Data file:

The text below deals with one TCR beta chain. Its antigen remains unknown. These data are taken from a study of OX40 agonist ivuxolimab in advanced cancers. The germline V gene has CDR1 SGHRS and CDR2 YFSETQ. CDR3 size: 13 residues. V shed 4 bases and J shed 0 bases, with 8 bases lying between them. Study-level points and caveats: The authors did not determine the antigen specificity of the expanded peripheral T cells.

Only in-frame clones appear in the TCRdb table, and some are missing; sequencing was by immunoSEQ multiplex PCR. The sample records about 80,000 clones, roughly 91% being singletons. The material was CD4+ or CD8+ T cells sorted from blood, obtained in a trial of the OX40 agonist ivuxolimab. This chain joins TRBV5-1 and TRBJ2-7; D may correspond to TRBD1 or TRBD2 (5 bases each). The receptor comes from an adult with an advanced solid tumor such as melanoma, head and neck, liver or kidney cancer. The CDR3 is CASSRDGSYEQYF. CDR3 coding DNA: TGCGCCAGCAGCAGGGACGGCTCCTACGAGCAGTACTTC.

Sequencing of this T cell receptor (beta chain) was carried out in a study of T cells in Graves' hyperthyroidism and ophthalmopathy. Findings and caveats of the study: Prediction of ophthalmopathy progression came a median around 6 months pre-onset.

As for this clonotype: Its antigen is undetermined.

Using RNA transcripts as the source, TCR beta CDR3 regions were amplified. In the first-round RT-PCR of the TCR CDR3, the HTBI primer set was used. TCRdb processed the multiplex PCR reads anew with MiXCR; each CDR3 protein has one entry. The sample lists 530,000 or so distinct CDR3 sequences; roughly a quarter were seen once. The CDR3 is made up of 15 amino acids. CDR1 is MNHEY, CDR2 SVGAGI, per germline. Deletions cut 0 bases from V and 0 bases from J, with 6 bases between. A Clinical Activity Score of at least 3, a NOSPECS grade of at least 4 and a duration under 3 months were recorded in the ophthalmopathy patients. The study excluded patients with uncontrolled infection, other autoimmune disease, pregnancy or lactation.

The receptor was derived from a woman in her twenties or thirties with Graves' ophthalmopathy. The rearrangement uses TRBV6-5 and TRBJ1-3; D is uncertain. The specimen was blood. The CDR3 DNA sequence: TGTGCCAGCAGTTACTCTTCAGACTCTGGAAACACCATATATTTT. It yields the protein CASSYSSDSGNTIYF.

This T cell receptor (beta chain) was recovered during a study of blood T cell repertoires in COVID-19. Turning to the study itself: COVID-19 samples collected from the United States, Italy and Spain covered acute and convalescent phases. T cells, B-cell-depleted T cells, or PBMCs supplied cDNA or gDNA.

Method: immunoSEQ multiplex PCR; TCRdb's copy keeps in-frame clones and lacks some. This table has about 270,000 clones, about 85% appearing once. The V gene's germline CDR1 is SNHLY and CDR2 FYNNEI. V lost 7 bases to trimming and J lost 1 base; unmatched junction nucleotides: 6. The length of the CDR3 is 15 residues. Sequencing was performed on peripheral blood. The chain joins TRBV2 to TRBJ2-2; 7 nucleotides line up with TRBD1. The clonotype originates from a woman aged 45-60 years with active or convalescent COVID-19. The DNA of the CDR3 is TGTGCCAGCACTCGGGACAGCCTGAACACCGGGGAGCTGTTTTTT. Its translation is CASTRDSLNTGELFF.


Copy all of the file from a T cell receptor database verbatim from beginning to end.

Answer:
The text below deals with one TCR beta chain. Its antigen remains unknown. These data are taken from a study of OX40 agonist ivuxolimab in advanced cancers. The germline V gene has CDR1 SGHRS and CDR2 YFSETQ. CDR3 size: 13 residues. V shed 4 bases and J shed 0 bases, with 8 bases lying between them. Study-level points and caveats: The authors did not determine the antigen specificity of the expanded peripheral T cells.

Only in-frame clones appear in the TCRdb table, and some are missing; sequencing was by immunoSEQ multiplex PCR. The sample records about 80,000 clones, roughly 91% being singletons. The material was CD4+ or CD8+ T cells sorted from blood, obtained in a trial of the OX40 agonist ivuxolimab. This chain joins TRBV5-1 and TRBJ2-7; D may correspond to TRBD1 or TRBD2 (5 bases each). The receptor comes from an adult with an advanced solid tumor such as melanoma, head and neck, liver or kidney cancer. The CDR3 is CASSRDGSYEQYF. CDR3 coding DNA: TGCGCCAGCAGCAGGGACGGCTCCTACGAGCAGTACTTC.

Sequencing of this T cell receptor (beta chain) was carried out in a study of T cells in Graves' hyperthyroidism and ophthalmopathy. Findings and caveats of the study: Prediction of ophthalmopathy progression came a median around 6 months pre-onset.

As for this clonotype: Its antigen is undetermined.

Using RNA transcripts as the source, TCR beta CDR3 regions were amplified. In the first-round RT-PCR of the TCR CDR3, the HTBI primer set was used. TCRdb processed the multiplex PCR reads anew with MiXCR; each CDR3 protein has one entry. The sample lists 530,000 or so distinct CDR3 sequences; roughly a quarter were seen once. The CDR3 is made up of 15 amino acids. CDR1 is MNHEY, CDR2 SVGAGI, per germline. Deletions cut 0 bases from V and 0 bases from J, with 6 bases between. A Clinical Activity Score of at least 3, a NOSPECS grade of at least 4 and a duration under 3 months were recorded in the ophthalmopathy patients. The study excluded patients with uncontrolled infection, other autoimmune disease, pregnancy or lactation.

The receptor was derived from a woman in her twenties or thirties with Graves' ophthalmopathy. The rearrangement uses TRBV6-5 and TRBJ1-3; D is uncertain. The specimen was blood. The CDR3 DNA sequence: TGTGCCAGCAGTTACTCTTCAGACTCTGGAAACACCATATATTTT. It yields the protein CASSYSSDSGNTIYF.

This T cell receptor (beta chain) was recovered during a study of blood T cell repertoires in COVID-19. Turning to the study itself: COVID-19 samples collected from the United States, Italy and Spain covered acute and convalescent phases. T cells, B-cell-depleted T cells, or PBMCs supplied cDNA or gDNA.

Method: immunoSEQ multiplex PCR; TCRdb's copy keeps in-frame clones and lacks some. This table has about 270,000 clones, about 85% appearing once. The V gene's germline CDR1 is SNHLY and CDR2 FYNNEI. V lost 7 bases to trimming and J lost 1 base; unmatched junction nucleotides: 6. The length of the CDR3 is 15 residues. Sequencing was performed on peripheral blood. The chain joins TRBV2 to TRBJ2-2; 7 nucleotides line up with TRBD1. The clonotype originates from a woman aged 45-60 years with active or convalescent COVID-19. The DNA of the CDR3 is TGTGCCAGCACTCGGGACAGCCTGAACACCGGGGAGCTGTTTTTT. Its translation is CASTRDSLNTGELFF.